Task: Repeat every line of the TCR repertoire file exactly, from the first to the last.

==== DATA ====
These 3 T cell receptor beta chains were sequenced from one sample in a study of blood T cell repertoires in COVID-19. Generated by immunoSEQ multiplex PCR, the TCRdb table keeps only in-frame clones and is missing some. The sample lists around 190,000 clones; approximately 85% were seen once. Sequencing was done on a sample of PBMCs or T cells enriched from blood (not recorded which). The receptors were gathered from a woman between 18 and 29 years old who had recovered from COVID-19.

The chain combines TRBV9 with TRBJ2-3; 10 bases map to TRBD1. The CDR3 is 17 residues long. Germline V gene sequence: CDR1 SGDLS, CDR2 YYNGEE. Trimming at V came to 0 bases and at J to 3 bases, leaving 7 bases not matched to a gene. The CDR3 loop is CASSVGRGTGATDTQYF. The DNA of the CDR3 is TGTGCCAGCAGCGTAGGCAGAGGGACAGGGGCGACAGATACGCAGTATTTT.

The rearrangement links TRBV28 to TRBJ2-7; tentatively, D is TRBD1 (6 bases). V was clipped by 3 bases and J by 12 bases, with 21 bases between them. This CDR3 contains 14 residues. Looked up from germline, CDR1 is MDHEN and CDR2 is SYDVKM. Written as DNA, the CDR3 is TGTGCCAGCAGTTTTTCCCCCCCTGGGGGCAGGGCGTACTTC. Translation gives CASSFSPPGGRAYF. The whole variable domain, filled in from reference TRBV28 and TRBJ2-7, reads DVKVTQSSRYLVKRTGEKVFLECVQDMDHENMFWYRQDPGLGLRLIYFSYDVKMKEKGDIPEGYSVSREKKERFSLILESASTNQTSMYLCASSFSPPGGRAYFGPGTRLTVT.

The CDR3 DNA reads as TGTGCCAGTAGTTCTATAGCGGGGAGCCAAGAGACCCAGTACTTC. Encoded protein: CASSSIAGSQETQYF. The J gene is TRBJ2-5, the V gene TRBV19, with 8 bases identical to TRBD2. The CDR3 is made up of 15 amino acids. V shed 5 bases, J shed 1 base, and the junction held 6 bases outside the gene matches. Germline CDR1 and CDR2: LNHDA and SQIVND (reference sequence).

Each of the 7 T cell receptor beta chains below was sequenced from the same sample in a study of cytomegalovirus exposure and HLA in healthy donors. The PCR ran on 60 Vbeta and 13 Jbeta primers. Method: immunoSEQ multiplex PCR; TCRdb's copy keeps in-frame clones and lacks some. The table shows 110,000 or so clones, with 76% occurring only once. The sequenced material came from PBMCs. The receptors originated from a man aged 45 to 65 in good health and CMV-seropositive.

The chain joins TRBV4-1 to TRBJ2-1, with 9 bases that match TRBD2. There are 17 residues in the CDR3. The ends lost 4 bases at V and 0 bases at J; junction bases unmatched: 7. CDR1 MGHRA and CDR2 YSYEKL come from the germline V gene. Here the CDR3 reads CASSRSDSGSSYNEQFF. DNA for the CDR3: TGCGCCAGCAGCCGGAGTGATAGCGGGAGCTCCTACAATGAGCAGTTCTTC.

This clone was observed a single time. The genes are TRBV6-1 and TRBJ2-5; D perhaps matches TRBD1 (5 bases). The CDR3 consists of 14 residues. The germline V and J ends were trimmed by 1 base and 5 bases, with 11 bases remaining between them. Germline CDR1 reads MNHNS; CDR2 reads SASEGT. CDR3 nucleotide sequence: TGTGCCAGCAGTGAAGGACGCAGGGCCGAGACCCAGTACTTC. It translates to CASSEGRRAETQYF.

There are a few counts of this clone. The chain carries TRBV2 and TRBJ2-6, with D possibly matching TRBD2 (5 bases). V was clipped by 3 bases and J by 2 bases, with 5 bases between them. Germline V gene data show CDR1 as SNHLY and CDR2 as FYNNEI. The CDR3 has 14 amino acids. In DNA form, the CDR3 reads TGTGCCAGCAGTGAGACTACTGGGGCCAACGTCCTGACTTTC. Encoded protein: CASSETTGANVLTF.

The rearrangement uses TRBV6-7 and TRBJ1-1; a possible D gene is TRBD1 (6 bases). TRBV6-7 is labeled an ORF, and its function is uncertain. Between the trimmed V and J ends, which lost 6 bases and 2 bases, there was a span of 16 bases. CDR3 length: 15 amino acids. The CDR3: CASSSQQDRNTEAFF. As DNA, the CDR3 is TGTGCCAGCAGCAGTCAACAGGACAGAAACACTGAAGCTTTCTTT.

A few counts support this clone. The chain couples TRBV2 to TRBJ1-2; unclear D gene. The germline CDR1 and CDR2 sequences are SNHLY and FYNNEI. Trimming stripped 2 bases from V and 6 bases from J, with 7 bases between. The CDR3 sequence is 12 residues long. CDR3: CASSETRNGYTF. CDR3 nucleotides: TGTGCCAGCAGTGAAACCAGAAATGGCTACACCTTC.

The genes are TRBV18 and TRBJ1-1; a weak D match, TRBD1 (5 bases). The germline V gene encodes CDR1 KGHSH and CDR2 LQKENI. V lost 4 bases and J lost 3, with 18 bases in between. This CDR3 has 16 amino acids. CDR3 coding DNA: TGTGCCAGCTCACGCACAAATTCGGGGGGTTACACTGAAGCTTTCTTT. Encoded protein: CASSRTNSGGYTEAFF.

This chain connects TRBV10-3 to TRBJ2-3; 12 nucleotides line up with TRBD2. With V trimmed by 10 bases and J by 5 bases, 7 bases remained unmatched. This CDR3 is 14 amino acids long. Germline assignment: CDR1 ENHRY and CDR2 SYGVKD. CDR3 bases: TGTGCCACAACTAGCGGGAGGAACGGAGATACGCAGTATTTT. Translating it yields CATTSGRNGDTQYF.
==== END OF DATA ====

These 3 T cell receptor beta chains were sequenced from one sample in a study of blood T cell repertoires in COVID-19. Generated by immunoSEQ multiplex PCR, the TCRdb table keeps only in-frame clones and is missing some. The sample lists around 190,000 clones; approximately 85% were seen once. Sequencing was done on a sample of PBMCs or T cells enriched from blood (not recorded which). The receptors were gathered from a woman between 18 and 29 years old who had recovered from COVID-19.

The chain combines TRBV9 with TRBJ2-3; 10 bases map to TRBD1. The CDR3 is 17 residues long. Germline V gene sequence: CDR1 SGDLS, CDR2 YYNGEE. Trimming at V came to 0 bases and at J to 3 bases, leaving 7 bases not matched to a gene. The CDR3 loop is CASSVGRGTGATDTQYF. The DNA of the CDR3 is TGTGCCAGCAGCGTAGGCAGAGGGACAGGGGCGACAGATACGCAGTATTTT.

The rearrangement links TRBV28 to TRBJ2-7; tentatively, D is TRBD1 (6 bases). V was clipped by 3 bases and J by 12 bases, with 21 bases between them. This CDR3 contains 14 residues. Looked up from germline, CDR1 is MDHEN and CDR2 is SYDVKM. Written as DNA, the CDR3 is TGTGCCAGCAGTTTTTCCCCCCCTGGGGGCAGGGCGTACTTC. Translation gives CASSFSPPGGRAYF. The whole variable domain, filled in from reference TRBV28 and TRBJ2-7, reads DVKVTQSSRYLVKRTGEKVFLECVQDMDHENMFWYRQDPGLGLRLIYFSYDVKMKEKGDIPEGYSVSREKKERFSLILESASTNQTSMYLCASSFSPPGGRAYFGPGTRLTVT.

The CDR3 DNA reads as TGTGCCAGTAGTTCTATAGCGGGGAGCCAAGAGACCCAGTACTTC. Encoded protein: CASSSIAGSQETQYF. The J gene is TRBJ2-5, the V gene TRBV19, with 8 bases identical to TRBD2. The CDR3 is made up of 15 amino acids. V shed 5 bases, J shed 1 base, and the junction held 6 bases outside the gene matches. Germline CDR1 and CDR2: LNHDA and SQIVND (reference sequence).

Each of the 7 T cell receptor beta chains below was sequenced from the same sample in a study of cytomegalovirus exposure and HLA in healthy donors. The PCR ran on 60 Vbeta and 13 Jbeta primers. Method: immunoSEQ multiplex PCR; TCRdb's copy keeps in-frame clones and lacks some. The table shows 110,000 or so clones, with 76% occurring only once. The sequenced material came from PBMCs. The receptors originated from a man aged 45 to 65 in good health and CMV-seropositive.

The chain joins TRBV4-1 to TRBJ2-1, with 9 bases that match TRBD2. There are 17 residues in the CDR3. The ends lost 4 bases at V and 0 bases at J; junction bases unmatched: 7. CDR1 MGHRA and CDR2 YSYEKL come from the germline V gene. Here the CDR3 reads CASSRSDSGSSYNEQFF. DNA for the CDR3: TGCGCCAGCAGCCGGAGTGATAGCGGGAGCTCCTACAATGAGCAGTTCTTC.

This clone was observed a single time. The genes are TRBV6-1 and TRBJ2-5; D perhaps matches TRBD1 (5 bases). The CDR3 consists of 14 residues. The germline V and J ends were trimmed by 1 base and 5 bases, with 11 bases remaining between them. Germline CDR1 reads MNHNS; CDR2 reads SASEGT. CDR3 nucleotide sequence: TGTGCCAGCAGTGAAGGACGCAGGGCCGAGACCCAGTACTTC. It translates to CASSEGRRAETQYF.

There are a few counts of this clone. The chain carries TRBV2 and TRBJ2-6, with D possibly matching TRBD2 (5 bases). V was clipped by 3 bases and J by 2 bases, with 5 bases between them. Germline V gene data show CDR1 as SNHLY and CDR2 as FYNNEI. The CDR3 has 14 amino acids. In DNA form, the CDR3 reads TGTGCCAGCAGTGAGACTACTGGGGCCAACGTCCTGACTTTC. Encoded protein: CASSETTGANVLTF.

The rearrangement uses TRBV6-7 and TRBJ1-1; a possible D gene is TRBD1 (6 bases). TRBV6-7 is labeled an ORF, and its function is uncertain. Between the trimmed V and J ends, which lost 6 bases and 2 bases, there was a span of 16 bases. CDR3 length: 15 amino acids. The CDR3: CASSSQQDRNTEAFF. As DNA, the CDR3 is TGTGCCAGCAGCAGTCAACAGGACAGAAACACTGAAGCTTTCTTT.

A few counts support this clone. The chain couples TRBV2 to TRBJ1-2; unclear D gene. The germline CDR1 and CDR2 sequences are SNHLY and FYNNEI. Trimming stripped 2 bases from V and 6 bases from J, with 7 bases between. The CDR3 sequence is 12 residues long. CDR3: CASSETRNGYTF. CDR3 nucleotides: TGTGCCAGCAGTGAAACCAGAAATGGCTACACCTTC.

The genes are TRBV18 and TRBJ1-1; a weak D match, TRBD1 (5 bases). The germline V gene encodes CDR1 KGHSH and CDR2 LQKENI. V lost 4 bases and J lost 3, with 18 bases in between. This CDR3 has 16 amino acids. CDR3 coding DNA: TGTGCCAGCTCACGCACAAATTCGGGGGGTTACACTGAAGCTTTCTTT. Encoded protein: CASSRTNSGGYTEAFF.

This chain connects TRBV10-3 to TRBJ2-3; 12 nucleotides line up with TRBD2. With V trimmed by 10 bases and J by 5 bases, 7 bases remained unmatched. This CDR3 is 14 amino acids long. Germline assignment: CDR1 ENHRY and CDR2 SYGVKD. CDR3 bases: TGTGCCACAACTAGCGGGAGGAACGGAGATACGCAGTATTTT. Translating it yields CATTSGRNGDTQYF.